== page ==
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U.S. completes troops withdrawal from Afghanistan

NHK’s Washington Bureau chief Takagi Masaru reported from Washington that the fact that the U.S. troop withdrawal from Afghanistan took place one day ahead of the August 31 deadline came as a surprise, expressing the view that it represented President Biden’s strong determination to end the longest war in U.S. history. He added that the suicide bombing that occurred in Kabul exposed the Taliban’s inability to control the activities of regional Islamic State affiliates and maintain public order. Noting that there are still many who wish to be evacuated from the nation, he said if the U.S. withdrawal leads to further confusion in Afghanistan, the nation could become a hotbed of terrorism again. Although some have high expectations that the Taliban have become more moderate than they were 20 years ago, it remains to be seen whether the group will honor the rights of women and ensure the safety of Afghans who have been cooperating with other nations, he added.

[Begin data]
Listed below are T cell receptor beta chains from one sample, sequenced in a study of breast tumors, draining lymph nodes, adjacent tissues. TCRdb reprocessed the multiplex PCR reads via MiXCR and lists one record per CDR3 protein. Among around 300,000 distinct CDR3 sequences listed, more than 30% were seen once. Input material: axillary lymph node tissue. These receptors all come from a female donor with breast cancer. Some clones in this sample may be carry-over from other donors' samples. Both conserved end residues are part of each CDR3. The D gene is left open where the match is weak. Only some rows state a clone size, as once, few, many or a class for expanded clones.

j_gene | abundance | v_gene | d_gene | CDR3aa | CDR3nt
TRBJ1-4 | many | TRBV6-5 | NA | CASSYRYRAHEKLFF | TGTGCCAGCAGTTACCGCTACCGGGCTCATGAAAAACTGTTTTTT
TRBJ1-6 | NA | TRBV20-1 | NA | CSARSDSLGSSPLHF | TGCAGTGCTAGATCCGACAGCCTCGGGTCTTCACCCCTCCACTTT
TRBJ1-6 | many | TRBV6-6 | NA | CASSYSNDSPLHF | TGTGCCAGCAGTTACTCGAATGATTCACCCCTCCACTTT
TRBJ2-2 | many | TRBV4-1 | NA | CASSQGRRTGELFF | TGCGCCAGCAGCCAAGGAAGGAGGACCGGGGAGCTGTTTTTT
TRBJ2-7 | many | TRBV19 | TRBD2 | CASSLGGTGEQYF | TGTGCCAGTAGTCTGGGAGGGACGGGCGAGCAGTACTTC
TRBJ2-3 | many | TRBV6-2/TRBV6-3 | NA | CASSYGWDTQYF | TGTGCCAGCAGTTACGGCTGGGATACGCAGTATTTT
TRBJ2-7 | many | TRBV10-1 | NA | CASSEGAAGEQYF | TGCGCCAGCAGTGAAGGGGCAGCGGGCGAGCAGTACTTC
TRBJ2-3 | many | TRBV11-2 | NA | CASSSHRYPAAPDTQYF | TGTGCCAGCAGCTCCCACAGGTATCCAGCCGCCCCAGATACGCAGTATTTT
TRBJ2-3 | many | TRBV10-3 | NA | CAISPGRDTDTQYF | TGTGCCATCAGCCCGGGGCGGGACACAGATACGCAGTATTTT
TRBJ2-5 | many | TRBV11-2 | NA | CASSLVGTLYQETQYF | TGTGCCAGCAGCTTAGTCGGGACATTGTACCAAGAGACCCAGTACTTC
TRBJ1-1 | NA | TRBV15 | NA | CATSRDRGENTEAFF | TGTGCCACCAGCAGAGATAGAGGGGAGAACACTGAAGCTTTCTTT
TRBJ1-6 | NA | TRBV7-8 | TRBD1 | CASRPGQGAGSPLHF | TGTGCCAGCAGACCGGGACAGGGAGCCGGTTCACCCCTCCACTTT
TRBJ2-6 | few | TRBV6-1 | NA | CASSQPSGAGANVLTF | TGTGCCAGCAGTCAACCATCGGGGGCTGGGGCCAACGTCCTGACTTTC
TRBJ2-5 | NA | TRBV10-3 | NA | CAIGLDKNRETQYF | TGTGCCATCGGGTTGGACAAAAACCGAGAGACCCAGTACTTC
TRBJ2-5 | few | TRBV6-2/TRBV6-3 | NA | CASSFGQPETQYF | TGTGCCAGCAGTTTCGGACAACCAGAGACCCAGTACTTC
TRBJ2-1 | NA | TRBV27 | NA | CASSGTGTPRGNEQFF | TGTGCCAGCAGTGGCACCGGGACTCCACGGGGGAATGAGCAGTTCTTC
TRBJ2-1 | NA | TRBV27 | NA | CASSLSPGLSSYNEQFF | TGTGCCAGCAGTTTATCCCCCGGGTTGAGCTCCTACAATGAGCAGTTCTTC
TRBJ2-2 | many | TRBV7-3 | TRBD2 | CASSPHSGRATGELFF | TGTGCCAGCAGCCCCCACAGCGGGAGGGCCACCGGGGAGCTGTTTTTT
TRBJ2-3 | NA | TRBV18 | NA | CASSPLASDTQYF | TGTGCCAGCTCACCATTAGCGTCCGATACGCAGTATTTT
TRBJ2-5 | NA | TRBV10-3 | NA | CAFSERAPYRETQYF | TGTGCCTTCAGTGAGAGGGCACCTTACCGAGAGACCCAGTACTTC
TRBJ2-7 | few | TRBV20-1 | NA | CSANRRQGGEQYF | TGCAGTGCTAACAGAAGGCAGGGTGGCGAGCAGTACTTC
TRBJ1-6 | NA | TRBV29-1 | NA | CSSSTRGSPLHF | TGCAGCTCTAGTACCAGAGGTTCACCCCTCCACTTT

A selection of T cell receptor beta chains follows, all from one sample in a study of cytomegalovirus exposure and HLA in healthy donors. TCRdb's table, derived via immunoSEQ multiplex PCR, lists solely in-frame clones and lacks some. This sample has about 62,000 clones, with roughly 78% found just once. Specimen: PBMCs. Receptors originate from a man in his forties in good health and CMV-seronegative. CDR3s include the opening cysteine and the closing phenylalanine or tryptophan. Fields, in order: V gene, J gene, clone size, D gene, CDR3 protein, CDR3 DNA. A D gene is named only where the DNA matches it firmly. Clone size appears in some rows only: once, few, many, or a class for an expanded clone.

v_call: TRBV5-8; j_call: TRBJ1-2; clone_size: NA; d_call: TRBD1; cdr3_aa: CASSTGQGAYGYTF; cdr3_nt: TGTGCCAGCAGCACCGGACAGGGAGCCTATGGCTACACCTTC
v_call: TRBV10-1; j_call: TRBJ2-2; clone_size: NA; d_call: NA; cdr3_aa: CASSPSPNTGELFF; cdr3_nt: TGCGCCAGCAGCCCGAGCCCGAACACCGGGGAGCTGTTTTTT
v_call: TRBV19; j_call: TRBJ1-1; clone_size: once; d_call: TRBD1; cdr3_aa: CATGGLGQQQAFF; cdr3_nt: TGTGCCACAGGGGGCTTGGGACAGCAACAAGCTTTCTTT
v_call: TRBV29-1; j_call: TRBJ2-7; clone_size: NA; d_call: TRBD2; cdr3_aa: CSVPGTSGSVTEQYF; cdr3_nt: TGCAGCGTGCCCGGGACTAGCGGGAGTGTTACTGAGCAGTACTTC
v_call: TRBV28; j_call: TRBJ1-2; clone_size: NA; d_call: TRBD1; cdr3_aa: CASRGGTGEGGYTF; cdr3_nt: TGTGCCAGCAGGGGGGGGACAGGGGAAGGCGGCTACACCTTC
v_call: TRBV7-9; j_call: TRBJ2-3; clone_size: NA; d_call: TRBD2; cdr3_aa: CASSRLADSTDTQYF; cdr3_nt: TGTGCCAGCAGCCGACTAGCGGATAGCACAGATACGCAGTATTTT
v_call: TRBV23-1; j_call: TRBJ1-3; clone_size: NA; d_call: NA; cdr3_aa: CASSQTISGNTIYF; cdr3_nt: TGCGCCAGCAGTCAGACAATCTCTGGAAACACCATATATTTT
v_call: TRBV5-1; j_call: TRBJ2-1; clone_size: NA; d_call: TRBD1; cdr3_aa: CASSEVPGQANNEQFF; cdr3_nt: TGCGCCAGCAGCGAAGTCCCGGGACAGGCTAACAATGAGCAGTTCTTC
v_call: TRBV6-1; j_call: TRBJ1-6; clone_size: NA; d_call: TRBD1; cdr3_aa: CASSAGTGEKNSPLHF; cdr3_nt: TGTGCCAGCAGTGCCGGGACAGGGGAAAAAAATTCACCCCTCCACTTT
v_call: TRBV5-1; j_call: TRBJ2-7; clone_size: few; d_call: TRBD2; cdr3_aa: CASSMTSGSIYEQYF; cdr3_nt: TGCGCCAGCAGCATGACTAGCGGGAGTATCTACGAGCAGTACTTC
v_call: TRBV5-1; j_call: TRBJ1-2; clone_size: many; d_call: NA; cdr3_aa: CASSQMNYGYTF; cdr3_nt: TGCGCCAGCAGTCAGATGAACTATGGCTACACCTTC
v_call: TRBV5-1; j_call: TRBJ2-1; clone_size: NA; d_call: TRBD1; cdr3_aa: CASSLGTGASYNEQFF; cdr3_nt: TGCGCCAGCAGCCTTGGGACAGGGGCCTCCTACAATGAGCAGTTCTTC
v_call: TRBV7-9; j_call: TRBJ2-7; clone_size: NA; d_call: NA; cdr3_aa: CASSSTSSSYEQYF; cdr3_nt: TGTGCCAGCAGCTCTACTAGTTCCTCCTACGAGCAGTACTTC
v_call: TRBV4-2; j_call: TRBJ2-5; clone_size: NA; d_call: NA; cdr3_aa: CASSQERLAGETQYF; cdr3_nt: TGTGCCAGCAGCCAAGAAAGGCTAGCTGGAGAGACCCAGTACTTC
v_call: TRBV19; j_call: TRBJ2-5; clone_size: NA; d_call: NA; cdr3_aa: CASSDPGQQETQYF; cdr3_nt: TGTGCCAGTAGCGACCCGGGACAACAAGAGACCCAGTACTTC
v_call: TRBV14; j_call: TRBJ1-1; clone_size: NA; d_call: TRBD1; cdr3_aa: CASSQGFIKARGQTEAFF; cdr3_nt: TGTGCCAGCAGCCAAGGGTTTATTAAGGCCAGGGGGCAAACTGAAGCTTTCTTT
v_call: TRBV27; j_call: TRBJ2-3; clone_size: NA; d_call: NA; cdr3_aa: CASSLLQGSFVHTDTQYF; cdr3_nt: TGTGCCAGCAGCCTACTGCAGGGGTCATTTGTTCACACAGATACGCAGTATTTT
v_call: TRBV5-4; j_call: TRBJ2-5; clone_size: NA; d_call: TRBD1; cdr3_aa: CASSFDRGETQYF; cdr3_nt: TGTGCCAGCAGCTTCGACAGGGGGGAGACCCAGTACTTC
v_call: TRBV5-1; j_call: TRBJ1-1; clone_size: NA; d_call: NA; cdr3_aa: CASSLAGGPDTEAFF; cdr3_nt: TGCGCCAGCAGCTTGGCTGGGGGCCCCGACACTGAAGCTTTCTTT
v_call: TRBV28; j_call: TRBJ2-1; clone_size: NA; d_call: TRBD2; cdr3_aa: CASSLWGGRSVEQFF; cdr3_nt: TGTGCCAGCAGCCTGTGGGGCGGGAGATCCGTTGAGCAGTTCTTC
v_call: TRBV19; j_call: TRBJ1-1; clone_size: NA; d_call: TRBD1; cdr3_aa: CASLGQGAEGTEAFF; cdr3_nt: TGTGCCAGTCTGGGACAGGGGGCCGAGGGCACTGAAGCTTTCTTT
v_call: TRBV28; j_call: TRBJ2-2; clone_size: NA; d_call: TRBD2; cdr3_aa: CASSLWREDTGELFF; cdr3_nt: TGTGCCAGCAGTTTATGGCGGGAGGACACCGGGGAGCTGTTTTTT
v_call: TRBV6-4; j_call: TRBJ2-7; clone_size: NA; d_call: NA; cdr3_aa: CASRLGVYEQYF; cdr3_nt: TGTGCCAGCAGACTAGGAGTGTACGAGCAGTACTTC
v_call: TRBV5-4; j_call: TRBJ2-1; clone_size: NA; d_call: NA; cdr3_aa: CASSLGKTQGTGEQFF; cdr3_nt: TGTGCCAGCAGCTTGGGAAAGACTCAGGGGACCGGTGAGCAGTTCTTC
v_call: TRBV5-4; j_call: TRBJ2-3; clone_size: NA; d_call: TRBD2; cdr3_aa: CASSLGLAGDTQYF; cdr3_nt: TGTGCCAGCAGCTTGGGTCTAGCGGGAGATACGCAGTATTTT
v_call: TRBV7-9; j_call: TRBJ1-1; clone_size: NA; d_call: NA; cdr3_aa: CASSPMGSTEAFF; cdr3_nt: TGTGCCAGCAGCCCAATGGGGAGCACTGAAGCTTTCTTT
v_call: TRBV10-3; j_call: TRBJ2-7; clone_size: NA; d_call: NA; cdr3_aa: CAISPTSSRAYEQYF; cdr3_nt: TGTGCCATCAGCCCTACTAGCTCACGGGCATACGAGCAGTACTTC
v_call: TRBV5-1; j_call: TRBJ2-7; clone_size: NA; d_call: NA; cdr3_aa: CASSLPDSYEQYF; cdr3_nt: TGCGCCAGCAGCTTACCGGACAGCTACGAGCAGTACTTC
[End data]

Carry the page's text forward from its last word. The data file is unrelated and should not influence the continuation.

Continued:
Takagi also said that given the recent turmoil in Afghanistan, there is no doubt that President Biden’s caliber as commander in chief will be called into question. Noting that massive amounts of human and financial resources have been invested in the Middle East nation, he claimed that the President will not be able to avoid criticism from the international community that such efforts may go down the drain. He added that the latest development will also deal a blow to the foreign policy of the Biden administration, which attaches importance to international cooperation. However, withdrawing U.S. troops from Afghanistan had also been the policy of both the Obama and Trump administrations, Takagi said, and the U.S. public had been hoping for an end to the 20-year war. He pointed out that there is a certain level of recognition among the U.S. public that the U.S. successfully completed its original purpose of overthrowing an international terrorist organization. He added that history will judge the withdrawal based on how Afghanistan will develop as a nation and to what extent the U.S. will be able to fulfill its obligation to ensure stability in the region.

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